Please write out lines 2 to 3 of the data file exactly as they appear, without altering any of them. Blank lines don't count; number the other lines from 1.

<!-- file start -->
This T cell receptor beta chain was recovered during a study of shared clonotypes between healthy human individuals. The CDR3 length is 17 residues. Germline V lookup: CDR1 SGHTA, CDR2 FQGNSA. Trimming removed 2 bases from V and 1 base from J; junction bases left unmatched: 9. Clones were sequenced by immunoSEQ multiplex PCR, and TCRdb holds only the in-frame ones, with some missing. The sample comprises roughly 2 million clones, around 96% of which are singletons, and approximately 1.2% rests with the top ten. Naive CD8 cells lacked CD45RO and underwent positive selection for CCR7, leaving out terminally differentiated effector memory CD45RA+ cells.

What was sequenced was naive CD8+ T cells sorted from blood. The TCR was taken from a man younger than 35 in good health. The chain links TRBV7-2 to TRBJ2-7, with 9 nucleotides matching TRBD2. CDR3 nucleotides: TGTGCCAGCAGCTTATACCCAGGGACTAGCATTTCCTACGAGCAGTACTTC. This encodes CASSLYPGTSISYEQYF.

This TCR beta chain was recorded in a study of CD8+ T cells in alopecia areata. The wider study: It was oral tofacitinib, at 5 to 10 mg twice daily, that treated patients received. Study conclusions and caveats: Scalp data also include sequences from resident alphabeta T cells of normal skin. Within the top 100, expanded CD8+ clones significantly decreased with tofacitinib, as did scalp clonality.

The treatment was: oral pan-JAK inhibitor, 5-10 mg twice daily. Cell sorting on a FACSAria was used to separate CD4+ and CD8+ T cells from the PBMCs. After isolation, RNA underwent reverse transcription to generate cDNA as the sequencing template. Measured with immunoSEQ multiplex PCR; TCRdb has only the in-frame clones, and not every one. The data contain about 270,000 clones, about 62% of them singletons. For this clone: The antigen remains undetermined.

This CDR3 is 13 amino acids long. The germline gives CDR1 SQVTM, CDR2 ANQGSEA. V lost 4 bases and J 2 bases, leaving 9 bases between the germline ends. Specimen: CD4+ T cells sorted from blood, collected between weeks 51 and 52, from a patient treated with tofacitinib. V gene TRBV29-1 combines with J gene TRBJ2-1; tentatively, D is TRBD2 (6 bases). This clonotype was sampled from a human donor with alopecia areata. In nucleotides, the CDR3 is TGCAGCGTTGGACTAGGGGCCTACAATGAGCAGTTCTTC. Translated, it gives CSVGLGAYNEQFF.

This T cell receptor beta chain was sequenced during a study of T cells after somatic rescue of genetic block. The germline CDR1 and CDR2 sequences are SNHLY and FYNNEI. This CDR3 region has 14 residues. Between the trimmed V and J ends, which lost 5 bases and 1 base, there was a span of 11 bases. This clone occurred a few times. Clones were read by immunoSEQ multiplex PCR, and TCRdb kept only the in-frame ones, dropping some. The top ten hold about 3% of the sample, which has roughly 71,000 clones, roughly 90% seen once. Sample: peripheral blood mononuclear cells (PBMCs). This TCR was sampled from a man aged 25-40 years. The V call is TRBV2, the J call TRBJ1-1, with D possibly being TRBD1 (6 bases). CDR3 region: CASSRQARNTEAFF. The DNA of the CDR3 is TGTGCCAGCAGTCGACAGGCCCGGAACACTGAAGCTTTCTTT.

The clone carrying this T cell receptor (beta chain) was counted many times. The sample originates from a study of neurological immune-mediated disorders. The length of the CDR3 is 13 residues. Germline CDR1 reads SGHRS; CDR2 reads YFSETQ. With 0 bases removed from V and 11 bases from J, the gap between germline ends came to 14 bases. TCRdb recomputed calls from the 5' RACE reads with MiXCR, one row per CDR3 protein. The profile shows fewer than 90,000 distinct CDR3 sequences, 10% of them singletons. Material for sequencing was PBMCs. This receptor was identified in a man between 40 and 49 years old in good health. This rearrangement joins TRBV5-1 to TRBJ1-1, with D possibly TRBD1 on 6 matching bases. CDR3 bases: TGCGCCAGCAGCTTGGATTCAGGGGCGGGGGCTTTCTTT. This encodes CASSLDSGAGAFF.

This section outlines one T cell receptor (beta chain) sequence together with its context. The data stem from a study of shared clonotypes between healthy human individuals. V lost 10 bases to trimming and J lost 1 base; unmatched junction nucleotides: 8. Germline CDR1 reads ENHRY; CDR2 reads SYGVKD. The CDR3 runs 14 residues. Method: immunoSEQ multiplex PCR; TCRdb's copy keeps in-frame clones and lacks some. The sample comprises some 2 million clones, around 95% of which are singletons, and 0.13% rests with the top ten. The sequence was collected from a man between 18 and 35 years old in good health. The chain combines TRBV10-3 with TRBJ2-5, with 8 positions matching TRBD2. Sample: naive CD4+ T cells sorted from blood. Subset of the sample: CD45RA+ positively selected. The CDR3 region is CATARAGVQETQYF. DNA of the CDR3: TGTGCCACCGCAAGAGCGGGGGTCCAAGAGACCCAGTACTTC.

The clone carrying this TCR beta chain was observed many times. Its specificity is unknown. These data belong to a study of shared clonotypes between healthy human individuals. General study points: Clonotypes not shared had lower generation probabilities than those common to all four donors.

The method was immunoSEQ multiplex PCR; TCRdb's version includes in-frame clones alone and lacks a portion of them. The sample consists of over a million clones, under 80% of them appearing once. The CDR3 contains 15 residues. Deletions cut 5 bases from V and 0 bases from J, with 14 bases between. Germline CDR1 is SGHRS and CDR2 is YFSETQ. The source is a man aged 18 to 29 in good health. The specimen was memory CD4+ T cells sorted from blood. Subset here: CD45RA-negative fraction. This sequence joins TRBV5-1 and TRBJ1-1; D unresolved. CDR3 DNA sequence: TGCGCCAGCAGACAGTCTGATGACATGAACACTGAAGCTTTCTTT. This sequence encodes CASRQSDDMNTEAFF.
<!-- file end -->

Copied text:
What was sequenced was naive CD8+ T cells sorted from blood. The TCR was taken from a man younger than 35 in good health. The chain links TRBV7-2 to TRBJ2-7, with 9 nucleotides matching TRBD2. CDR3 nucleotides: TGTGCCAGCAGCTTATACCCAGGGACTAGCATTTCCTACGAGCAGTACTTC. This encodes CASSLYPGTSISYEQYF.

This TCR beta chain was recorded in a study of CD8+ T cells in alopecia areata. The wider study: It was oral tofacitinib, at 5 to 10 mg twice daily, that treated patients received. Study conclusions and caveats: Scalp data also include sequences from resident alphabeta T cells of normal skin. Within the top 100, expanded CD8+ clones significantly decreased with tofacitinib, as did scalp clonality.